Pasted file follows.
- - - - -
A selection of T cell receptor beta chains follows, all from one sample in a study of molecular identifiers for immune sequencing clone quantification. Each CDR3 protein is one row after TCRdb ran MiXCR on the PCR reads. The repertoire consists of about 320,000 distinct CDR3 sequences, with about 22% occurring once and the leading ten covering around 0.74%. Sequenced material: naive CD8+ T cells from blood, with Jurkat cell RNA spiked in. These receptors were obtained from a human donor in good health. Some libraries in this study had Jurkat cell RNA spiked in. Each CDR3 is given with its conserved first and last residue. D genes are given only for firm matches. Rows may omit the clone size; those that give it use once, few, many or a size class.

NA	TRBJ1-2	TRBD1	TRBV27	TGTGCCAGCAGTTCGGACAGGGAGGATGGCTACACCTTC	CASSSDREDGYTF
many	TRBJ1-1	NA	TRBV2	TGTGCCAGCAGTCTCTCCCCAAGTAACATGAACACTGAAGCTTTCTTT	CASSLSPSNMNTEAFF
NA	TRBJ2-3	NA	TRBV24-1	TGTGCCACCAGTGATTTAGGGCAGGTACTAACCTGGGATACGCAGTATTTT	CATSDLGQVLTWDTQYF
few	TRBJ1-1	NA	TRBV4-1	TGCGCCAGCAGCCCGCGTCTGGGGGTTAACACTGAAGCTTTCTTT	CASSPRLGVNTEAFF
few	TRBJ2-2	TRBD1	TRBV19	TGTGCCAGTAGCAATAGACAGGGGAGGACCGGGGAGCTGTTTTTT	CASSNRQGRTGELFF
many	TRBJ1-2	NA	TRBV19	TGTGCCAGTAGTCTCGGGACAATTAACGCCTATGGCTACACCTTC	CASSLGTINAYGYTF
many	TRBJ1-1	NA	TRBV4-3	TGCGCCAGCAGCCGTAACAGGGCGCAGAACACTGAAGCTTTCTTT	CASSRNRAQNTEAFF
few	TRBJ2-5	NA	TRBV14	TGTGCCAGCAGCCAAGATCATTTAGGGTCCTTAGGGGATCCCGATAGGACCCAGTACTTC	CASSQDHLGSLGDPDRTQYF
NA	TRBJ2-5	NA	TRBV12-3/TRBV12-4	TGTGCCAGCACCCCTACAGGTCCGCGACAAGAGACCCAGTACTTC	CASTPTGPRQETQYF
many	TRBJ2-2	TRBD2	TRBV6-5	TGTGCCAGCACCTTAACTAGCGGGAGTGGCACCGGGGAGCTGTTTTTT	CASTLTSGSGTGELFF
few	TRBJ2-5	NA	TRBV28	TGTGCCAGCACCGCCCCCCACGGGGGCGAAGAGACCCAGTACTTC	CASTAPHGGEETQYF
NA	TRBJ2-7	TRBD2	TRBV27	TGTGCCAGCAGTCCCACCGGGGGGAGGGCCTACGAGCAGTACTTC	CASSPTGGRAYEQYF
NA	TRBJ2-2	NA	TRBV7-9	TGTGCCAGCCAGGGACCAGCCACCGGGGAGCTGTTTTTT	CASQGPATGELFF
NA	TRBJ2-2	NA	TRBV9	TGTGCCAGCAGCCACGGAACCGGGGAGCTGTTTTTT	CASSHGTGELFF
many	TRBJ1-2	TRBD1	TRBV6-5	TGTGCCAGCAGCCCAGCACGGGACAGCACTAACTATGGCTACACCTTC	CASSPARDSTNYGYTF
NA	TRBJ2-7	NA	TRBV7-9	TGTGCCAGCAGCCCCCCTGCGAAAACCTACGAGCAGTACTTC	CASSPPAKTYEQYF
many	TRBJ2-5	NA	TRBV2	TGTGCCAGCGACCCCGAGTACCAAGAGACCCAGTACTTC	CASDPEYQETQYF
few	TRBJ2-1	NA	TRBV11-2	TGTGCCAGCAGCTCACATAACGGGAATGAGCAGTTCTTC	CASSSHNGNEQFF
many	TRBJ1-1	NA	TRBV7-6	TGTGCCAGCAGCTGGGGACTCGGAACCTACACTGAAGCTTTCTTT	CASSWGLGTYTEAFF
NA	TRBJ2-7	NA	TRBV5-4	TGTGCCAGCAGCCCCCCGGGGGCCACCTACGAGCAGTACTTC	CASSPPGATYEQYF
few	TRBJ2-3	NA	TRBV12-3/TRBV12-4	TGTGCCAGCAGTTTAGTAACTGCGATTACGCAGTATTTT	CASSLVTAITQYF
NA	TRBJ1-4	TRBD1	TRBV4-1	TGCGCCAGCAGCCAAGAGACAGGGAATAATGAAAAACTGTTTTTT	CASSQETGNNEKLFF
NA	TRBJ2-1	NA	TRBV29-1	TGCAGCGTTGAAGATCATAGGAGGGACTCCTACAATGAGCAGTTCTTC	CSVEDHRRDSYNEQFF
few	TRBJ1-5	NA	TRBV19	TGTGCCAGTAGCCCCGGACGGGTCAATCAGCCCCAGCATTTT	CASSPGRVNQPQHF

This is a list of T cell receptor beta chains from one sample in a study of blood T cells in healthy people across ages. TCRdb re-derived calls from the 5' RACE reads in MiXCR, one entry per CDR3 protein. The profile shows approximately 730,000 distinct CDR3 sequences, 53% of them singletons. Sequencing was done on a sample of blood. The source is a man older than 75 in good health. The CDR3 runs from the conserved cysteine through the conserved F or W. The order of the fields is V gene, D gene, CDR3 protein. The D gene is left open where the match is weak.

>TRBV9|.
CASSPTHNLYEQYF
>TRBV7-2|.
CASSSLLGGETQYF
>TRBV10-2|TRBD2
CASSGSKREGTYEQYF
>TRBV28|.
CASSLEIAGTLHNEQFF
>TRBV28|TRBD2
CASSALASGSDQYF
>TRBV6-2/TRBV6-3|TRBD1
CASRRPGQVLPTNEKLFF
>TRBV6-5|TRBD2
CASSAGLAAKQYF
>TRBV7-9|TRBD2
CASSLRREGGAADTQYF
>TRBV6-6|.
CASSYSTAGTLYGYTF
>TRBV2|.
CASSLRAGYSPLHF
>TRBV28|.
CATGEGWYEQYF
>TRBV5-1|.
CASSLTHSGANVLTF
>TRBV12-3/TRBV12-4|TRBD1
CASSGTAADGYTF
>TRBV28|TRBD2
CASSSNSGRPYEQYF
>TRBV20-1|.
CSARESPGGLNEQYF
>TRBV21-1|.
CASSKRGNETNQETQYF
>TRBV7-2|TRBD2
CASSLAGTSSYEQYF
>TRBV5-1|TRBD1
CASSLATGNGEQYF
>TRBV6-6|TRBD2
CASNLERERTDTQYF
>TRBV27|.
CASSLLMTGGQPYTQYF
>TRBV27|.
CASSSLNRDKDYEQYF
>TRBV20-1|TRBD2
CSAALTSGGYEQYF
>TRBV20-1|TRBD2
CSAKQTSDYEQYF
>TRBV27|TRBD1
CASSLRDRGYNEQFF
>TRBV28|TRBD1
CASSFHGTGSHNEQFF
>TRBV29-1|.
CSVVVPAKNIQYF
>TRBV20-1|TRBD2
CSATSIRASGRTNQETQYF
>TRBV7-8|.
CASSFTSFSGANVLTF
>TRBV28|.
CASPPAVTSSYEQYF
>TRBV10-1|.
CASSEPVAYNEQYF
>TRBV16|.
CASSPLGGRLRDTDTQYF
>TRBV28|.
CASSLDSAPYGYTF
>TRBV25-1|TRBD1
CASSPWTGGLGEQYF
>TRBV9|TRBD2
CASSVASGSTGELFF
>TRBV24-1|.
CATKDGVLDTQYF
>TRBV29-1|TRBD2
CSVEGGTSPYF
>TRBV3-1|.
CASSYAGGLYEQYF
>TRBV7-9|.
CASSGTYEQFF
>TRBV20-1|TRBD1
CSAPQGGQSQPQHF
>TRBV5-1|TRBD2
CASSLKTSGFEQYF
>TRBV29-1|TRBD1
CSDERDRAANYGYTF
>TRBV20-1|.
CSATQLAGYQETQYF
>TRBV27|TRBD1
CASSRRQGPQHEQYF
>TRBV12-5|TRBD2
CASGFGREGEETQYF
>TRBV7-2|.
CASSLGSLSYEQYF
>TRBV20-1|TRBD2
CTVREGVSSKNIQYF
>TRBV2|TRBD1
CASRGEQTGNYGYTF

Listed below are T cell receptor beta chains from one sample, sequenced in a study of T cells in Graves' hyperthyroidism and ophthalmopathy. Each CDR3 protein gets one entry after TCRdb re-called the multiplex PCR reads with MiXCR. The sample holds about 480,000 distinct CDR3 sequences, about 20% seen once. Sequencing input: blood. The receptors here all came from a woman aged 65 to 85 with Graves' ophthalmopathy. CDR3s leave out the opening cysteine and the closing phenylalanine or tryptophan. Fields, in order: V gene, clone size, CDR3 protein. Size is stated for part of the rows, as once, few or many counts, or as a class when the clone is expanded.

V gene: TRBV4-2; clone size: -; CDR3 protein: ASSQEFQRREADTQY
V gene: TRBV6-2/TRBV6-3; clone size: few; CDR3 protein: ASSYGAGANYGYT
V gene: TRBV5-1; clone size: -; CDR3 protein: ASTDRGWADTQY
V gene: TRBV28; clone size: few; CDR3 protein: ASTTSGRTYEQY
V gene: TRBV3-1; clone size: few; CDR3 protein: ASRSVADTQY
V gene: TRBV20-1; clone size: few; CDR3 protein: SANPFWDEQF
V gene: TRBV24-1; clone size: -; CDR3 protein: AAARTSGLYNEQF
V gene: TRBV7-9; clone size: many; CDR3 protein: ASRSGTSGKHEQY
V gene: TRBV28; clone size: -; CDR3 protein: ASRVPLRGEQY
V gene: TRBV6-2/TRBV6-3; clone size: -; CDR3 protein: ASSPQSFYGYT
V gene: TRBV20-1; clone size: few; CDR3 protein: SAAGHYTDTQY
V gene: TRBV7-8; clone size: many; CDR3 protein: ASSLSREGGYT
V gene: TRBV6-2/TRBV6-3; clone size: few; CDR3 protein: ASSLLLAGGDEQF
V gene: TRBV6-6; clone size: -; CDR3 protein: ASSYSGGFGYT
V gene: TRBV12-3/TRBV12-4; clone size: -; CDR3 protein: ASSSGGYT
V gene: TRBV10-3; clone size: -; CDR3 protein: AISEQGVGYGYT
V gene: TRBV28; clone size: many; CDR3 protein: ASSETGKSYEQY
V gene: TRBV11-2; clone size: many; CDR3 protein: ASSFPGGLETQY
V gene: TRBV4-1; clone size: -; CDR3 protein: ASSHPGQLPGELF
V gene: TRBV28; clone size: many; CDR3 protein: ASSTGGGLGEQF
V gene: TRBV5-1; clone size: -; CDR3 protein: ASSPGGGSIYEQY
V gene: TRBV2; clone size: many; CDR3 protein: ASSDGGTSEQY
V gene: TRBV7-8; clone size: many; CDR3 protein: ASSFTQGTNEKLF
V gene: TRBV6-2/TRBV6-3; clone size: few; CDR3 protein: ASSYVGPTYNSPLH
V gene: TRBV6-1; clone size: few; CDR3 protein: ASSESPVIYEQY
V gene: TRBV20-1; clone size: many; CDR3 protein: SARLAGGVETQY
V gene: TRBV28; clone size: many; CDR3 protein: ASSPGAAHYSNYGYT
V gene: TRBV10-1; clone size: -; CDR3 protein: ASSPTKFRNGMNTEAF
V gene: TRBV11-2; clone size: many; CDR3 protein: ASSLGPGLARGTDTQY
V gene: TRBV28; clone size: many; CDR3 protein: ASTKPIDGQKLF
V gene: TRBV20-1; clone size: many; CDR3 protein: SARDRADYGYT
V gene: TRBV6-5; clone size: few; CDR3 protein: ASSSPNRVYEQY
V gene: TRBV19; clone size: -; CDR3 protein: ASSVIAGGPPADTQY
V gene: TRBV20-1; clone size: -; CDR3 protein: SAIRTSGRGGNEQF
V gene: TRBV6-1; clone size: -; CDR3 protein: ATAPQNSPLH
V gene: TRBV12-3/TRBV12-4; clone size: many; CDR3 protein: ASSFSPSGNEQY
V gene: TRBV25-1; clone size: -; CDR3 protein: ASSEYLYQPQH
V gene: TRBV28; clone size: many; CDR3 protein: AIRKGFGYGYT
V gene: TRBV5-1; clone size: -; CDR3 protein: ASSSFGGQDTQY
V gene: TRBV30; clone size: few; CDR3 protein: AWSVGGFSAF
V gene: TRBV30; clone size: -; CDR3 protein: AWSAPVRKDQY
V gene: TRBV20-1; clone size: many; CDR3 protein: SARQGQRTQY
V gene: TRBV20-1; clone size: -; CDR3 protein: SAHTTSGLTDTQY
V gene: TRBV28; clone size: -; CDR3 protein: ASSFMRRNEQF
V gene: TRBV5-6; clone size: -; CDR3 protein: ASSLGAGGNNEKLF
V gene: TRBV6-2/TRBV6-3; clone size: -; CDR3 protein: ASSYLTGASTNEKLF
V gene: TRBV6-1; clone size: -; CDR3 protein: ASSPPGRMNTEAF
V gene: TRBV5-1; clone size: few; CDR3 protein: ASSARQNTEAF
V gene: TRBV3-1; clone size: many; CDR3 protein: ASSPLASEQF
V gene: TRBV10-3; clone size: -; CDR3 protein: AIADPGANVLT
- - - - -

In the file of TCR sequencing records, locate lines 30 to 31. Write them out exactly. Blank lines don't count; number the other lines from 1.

CASSSLLGGETQYF
>TRBV10-2|TRBD2